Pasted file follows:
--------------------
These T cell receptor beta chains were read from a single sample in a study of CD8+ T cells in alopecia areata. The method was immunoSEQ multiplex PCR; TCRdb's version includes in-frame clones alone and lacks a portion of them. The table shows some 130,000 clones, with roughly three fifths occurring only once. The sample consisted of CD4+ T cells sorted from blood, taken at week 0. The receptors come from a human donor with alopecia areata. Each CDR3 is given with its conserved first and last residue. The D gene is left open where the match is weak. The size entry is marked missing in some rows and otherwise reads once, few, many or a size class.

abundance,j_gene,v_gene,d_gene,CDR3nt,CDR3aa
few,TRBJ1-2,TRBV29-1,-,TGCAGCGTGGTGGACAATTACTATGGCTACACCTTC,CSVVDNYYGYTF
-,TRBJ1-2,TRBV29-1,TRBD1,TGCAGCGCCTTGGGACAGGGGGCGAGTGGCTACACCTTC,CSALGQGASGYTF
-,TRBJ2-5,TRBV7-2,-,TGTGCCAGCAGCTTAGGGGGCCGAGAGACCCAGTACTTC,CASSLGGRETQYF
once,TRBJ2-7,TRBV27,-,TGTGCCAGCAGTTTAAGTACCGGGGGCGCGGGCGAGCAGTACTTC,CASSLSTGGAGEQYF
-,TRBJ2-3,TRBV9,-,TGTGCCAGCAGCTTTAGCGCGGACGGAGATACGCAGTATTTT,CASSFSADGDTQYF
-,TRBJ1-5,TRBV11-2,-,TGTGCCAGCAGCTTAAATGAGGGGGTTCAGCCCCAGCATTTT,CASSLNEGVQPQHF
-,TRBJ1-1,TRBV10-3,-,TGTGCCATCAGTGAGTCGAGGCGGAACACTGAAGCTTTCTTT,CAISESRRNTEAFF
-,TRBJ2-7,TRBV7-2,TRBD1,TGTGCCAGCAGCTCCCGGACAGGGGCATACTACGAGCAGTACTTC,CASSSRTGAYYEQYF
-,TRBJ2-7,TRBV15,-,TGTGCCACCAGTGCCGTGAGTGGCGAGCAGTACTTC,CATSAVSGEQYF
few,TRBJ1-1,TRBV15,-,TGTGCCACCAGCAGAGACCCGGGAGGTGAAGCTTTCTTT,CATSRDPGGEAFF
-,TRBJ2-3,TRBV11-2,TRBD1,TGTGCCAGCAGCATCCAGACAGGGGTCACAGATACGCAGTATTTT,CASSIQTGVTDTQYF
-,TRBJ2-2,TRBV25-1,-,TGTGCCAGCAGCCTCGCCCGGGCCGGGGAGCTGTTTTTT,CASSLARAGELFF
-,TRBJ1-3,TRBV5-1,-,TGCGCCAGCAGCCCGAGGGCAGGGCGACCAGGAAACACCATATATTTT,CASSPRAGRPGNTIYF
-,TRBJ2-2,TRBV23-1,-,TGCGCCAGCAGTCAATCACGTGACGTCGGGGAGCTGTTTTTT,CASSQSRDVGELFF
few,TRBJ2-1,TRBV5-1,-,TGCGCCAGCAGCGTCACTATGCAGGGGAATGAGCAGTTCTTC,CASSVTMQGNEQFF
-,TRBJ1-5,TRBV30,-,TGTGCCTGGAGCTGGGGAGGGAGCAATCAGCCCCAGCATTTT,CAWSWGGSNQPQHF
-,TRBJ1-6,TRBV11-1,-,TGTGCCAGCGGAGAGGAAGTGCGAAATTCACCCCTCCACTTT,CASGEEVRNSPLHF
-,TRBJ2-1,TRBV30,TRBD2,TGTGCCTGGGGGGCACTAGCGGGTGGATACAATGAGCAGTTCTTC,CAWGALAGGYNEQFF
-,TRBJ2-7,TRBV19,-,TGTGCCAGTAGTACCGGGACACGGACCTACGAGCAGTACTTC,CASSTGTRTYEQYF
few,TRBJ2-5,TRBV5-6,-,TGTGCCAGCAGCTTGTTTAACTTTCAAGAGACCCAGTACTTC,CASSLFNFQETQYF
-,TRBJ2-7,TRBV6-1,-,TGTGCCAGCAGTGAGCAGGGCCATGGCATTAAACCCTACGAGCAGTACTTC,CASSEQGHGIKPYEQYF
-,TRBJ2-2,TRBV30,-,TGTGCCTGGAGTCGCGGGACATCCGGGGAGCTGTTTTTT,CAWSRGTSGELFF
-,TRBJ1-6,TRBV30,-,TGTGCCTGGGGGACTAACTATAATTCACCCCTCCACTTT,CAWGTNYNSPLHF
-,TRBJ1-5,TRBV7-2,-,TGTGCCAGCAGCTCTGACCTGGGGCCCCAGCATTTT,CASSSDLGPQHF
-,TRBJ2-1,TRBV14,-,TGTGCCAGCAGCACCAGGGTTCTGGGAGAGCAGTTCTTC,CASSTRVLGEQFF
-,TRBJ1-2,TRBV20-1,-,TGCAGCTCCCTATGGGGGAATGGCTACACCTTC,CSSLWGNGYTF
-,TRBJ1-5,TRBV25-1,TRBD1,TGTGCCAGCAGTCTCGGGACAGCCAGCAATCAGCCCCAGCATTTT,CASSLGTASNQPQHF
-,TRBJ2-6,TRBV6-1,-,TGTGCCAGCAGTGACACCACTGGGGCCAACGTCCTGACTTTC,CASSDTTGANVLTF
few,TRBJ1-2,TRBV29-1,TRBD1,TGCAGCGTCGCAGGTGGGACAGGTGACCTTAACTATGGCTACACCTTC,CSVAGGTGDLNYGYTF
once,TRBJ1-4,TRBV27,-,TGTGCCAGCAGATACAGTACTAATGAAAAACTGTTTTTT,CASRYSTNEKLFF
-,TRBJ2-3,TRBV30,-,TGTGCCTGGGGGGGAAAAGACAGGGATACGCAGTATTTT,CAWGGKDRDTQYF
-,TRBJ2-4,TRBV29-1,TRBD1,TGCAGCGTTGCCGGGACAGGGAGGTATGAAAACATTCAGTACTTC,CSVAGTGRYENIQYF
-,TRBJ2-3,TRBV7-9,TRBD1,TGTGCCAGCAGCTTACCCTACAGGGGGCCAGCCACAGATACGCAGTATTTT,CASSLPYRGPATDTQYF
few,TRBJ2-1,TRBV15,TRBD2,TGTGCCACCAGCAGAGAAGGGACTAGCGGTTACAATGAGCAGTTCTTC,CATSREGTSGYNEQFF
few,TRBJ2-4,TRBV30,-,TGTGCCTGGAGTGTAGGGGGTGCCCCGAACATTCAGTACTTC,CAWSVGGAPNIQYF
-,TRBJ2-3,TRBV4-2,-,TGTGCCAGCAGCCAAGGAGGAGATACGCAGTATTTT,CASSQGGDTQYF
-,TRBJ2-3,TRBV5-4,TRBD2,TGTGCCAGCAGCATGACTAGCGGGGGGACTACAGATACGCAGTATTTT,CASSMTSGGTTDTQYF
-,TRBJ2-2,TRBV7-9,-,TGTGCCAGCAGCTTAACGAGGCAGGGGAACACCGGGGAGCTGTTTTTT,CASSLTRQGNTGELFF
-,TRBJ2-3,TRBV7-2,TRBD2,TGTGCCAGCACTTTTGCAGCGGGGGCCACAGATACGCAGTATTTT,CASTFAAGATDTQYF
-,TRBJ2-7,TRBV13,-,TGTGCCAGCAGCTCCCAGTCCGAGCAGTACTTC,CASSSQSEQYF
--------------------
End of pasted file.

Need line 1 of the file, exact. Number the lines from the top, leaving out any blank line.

These T cell receptor beta chains were read from a single sample in a study of CD8+ T cells in alopecia areata. The method was immunoSEQ multiplex PCR; TCRdb's version includes in-frame clones alone and lacks a portion of them. The table shows some 130,000 clones, with roughly three fifths occurring only once. The sample consisted of CD4+ T cells sorted from blood, taken at week 0. The receptors come from a human donor with alopecia areata. Each CDR3 is given with its conserved first and last residue. The D gene is left open where the match is weak. The size entry is marked missing in some rows and otherwise reads once, few, many or a size class.